Calling all futurespotters here. I have the honour of being asked to give a talk about Spot The Future at an event called Foresight for Development. It will take place in Istanbul on 16-17th of June, under the banners of UNDP-CIS. I am excited about the opportunity to meet people who do good work in foresight, like Noah Raford: however, the timing is not right. @Inga Popovaite and @Benjamin Renoust are hard at work, but the draft reports will only be ready at our Futurespotters event at the end of the month. The final ones will be then written on the basis of the focus group work we will carry out in Tbilisi.
I will focus mostly on the methodology, of course: but still, it seems like a shame not to give any hint at what is coming through the data. After a conversation with @Nadia, I propose to say the following:
- STF methodology has been surprisingly successful in digging out interesting people and projects at the edge that were not on the radar of UNDP country offices. Examples are Jumpstart and the open data scene in Georgia; the tactical urbanism scene in Egypt, as well as individual innovators like @Abdo with his Jozour project or @amiridina with her Oasis Game. The surprise element comes from the fact that we were able to do this without ever having been in the country and without speaking the language, just working with local connectors. The exception seems to be Armenia, where @Lurglomond and his crew already had a good network and we were not as successful as making additions to it (@Said Hamideh is now running a new outreach operation on Armenian Facebook, let's see if we can make some new discoveries).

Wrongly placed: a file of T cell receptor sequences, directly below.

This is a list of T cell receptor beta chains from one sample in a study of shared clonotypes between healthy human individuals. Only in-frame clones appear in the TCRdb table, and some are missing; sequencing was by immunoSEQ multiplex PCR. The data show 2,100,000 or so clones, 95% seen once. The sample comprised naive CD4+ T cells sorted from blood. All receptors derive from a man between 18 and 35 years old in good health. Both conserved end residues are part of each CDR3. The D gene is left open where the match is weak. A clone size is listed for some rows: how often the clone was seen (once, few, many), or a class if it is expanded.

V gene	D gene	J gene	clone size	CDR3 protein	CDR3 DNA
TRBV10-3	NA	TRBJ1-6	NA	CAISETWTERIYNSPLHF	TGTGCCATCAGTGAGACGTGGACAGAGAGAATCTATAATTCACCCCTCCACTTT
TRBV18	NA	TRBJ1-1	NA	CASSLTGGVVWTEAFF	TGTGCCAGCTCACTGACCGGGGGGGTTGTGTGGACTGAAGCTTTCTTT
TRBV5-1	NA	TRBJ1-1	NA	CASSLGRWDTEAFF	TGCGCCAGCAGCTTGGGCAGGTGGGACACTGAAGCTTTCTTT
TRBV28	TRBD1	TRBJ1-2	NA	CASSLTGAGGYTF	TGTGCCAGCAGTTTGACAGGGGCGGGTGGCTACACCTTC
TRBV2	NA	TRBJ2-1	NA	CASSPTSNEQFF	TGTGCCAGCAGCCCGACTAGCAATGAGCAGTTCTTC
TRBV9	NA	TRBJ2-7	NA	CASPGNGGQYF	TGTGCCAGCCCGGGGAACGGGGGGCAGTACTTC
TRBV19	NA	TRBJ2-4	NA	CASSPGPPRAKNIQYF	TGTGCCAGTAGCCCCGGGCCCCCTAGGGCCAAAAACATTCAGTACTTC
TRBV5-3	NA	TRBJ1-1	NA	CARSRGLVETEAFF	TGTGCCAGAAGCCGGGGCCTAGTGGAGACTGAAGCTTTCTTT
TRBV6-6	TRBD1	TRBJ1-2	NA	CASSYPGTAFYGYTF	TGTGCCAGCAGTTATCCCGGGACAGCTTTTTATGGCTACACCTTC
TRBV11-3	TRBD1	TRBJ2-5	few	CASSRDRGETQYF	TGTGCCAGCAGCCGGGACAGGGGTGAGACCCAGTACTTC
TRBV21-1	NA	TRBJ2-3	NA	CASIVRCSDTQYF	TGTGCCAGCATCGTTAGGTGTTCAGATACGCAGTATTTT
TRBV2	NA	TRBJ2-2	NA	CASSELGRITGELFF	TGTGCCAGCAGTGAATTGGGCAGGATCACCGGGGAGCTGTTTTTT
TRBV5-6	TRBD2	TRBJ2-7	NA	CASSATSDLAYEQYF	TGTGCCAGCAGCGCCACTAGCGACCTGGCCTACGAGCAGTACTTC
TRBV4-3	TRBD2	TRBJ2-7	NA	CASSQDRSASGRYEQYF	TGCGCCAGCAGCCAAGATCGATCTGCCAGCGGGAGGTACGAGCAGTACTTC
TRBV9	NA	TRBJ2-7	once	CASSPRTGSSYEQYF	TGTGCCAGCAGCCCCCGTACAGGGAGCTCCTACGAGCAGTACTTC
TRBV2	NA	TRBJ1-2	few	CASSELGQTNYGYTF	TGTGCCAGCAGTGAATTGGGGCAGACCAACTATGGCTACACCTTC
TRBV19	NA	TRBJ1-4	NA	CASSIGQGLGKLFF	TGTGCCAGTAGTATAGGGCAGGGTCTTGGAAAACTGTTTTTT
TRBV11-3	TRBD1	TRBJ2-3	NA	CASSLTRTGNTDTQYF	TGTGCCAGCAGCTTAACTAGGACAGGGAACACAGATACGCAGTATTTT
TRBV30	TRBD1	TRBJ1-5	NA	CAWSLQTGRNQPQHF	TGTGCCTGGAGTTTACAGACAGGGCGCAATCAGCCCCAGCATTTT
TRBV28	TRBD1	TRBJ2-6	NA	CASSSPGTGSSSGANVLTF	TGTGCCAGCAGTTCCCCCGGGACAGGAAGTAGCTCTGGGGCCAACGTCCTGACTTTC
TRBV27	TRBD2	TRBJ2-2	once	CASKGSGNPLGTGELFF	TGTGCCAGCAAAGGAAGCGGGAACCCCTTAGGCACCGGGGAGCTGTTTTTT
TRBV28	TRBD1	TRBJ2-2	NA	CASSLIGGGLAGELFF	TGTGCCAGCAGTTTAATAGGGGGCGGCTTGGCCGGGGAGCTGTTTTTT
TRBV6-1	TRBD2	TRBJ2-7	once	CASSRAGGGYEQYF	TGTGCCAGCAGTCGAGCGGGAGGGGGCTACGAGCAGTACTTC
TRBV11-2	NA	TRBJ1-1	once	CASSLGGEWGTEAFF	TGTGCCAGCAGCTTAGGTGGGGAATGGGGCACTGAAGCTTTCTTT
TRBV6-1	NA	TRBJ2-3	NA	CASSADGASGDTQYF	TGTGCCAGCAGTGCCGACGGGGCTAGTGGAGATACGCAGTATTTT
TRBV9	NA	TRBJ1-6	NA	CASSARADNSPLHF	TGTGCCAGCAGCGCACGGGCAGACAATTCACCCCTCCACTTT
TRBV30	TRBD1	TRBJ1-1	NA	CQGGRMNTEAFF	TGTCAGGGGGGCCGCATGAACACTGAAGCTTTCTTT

- There is a clear cross-country thread: everybody seems to perceive the need for more collaborations and better information spread across the three STF countries.
- Efforts in fostering collaboration seem to have high returns. Following the physical workshops, we have seen a wave of collaboration and scheming, certainly in-country (Georgians have been holding bi-weekly meetings ever since), but also with some spillover – check out this Armenian-Egyptian conversation about carpooling. It will be interesting to see if more cross-country collaboration spawns at Futurespotters in Tbilisi.
- Foresight done the Edgeryders way seems to be biased towards action. People are happy to talk about what they do, and that their experiences are used as datapoints for foresight. But, in return for their involvement, they ask for action opportunities. A fairly concrete project about open source software is being discussed in Georgia, with the involvement of edgeryders from Egypt, Sweden and the UK.
If confirmed, these data could be interpreted as a sign that innovators at the edge are reorganizing to take advantage of collective intelligence phenomena, working in a distributed but more informationally connected way. Policy implications would be clear: efforts in bringing people together, building community scaffolding structure, seeding skills, and fostering horizontal community-to-community relationships are likely to help changemakers doing whatever it is they want to do, which will differ from country to country.
In case you are wondering about the photo, it is there because I am riding my motorcycle to Istanbul. My last ride, very probably: ending my motorcycling career in style